Right-wing politician Geert Wilders has been cleared by a Dutch court of hate speech and discrimination.
The court ruled that his anti-Islam statements, while offensive to many Muslims, fell within the bounds of legitimate political debate.
Presiding judge Marcel van Oosten said Wilders's claims that Islam is violent by nature, and his calls to halt Muslim immigration and ban Muslim holy book the Koran, must be seen in a wider context of debate over immigration policy.
The Amsterdam court said his public statement could not be directly linked to increased discrimination against Dutch Muslims.
He looked unmoved as the verdict was read, but his supporters in the public gallery hugged one another and clapped after the acquittal.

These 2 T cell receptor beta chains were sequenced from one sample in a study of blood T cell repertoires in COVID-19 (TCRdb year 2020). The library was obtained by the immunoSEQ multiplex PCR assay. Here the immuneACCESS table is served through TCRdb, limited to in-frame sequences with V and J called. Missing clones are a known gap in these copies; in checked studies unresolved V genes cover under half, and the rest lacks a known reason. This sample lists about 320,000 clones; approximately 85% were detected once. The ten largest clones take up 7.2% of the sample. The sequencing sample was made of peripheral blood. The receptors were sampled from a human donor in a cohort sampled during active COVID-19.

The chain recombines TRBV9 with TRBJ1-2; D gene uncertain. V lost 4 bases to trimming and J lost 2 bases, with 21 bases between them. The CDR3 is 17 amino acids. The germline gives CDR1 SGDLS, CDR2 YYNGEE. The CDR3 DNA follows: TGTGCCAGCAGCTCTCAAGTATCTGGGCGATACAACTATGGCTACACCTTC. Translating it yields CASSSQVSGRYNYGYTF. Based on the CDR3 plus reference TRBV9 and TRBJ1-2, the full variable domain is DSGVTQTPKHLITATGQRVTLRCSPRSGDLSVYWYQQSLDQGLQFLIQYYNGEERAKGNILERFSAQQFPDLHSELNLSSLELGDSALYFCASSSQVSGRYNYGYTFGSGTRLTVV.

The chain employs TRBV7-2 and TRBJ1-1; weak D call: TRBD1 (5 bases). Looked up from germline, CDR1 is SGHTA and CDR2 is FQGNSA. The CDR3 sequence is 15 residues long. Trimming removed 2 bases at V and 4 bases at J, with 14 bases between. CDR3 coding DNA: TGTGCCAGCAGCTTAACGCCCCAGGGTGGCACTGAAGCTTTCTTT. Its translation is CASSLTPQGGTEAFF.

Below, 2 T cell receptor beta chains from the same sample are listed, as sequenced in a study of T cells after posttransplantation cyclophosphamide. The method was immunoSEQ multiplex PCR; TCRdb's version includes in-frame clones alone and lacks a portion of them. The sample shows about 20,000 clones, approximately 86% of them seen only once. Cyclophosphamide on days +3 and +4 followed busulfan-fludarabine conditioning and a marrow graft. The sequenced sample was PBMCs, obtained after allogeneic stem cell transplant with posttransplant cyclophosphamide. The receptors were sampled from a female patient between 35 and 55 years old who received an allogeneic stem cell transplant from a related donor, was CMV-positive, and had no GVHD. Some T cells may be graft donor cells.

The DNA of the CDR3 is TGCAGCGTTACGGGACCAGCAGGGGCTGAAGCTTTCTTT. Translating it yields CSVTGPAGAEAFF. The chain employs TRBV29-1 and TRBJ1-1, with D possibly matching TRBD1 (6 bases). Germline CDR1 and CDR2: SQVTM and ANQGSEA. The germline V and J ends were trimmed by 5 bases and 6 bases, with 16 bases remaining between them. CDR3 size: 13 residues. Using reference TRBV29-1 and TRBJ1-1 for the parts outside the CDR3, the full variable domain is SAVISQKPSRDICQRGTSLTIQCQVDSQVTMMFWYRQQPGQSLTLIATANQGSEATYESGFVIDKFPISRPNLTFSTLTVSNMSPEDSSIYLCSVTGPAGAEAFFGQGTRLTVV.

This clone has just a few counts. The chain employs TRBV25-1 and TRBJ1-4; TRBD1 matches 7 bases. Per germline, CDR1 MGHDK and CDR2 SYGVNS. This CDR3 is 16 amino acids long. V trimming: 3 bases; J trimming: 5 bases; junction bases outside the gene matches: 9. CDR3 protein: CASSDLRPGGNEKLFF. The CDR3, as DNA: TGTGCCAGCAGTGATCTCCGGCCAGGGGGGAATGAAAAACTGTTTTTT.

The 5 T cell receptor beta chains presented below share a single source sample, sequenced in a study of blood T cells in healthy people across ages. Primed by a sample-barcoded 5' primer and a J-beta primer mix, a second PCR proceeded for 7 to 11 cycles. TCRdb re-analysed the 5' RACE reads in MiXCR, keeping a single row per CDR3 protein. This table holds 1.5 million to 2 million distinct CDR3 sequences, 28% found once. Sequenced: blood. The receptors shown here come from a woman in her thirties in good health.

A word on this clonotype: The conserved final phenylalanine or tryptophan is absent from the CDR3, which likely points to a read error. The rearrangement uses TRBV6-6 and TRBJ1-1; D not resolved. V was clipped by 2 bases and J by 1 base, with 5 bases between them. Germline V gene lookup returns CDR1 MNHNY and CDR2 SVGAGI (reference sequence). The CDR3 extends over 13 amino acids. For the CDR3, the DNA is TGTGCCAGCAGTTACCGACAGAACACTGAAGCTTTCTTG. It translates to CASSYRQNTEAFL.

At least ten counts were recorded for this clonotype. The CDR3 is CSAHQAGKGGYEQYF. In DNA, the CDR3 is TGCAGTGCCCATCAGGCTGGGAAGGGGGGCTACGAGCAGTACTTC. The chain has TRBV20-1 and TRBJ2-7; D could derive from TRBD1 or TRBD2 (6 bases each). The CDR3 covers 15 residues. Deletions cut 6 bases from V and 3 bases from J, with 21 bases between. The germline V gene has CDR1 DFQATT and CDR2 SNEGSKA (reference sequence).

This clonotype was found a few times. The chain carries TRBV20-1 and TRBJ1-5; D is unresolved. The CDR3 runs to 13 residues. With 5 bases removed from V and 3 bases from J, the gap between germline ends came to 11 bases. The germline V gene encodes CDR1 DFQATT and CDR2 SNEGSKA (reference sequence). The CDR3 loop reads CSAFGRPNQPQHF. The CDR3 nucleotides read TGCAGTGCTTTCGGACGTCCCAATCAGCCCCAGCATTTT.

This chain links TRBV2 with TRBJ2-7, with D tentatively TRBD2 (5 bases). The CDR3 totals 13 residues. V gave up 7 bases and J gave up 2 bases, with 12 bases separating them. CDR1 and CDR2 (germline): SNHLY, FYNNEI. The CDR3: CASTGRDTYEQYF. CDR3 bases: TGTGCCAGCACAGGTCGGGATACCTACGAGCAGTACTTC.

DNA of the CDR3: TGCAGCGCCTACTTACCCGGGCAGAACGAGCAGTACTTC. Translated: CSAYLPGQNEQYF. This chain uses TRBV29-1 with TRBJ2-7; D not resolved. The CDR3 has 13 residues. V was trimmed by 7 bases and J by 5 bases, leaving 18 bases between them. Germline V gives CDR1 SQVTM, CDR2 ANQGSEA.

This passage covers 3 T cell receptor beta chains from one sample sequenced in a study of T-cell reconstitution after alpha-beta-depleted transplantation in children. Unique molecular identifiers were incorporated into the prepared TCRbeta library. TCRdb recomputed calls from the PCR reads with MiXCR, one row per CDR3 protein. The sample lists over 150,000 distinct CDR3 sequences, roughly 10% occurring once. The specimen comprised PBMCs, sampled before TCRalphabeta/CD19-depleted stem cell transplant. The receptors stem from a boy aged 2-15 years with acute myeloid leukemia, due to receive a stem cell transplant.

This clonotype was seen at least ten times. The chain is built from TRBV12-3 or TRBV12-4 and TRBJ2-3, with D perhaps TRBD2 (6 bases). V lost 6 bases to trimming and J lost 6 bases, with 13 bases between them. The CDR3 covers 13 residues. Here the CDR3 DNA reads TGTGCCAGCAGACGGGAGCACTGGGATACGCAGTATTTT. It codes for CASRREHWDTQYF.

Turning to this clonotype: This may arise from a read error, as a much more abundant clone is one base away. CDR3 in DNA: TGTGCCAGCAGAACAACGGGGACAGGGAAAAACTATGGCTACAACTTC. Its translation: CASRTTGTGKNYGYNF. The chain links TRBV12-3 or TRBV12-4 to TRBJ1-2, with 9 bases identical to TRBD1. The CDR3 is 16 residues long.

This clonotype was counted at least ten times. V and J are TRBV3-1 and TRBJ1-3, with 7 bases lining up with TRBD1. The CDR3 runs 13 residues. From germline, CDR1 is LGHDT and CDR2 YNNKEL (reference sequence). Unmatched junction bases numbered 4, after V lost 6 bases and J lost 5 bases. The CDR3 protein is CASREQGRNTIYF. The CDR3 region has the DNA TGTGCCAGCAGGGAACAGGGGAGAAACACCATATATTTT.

Wilders, one of the most powerful and popular politicians in the Netherlands, was accused of inciting hatred and discrimination against Muslims through numerous public statements, written articles and a short film as well as insulting them by comparing Islam with Nazism and the Koran to Hitler's Mein Kampf.
Wilders said outside the court: "I'm incredibly happy with this acquittal on all counts.
"It's not only an acquittal for me, but a victory for freedom of expression in the Netherlands. Fortunately, you're allowed to discuss Islam in public debate and you're not muzzled in public debate. An enormous burden has fallen from my shoulders."
The court found that Wilders's rhetoric was "on the edge of what is legally permissible" but not illegal.
The judge described statements about a "tsunami" of immigrants as "crude and denigrating", but legally legitimate given the wider context and his acknowledgement that those who integrate are acceptable and do not call for violence.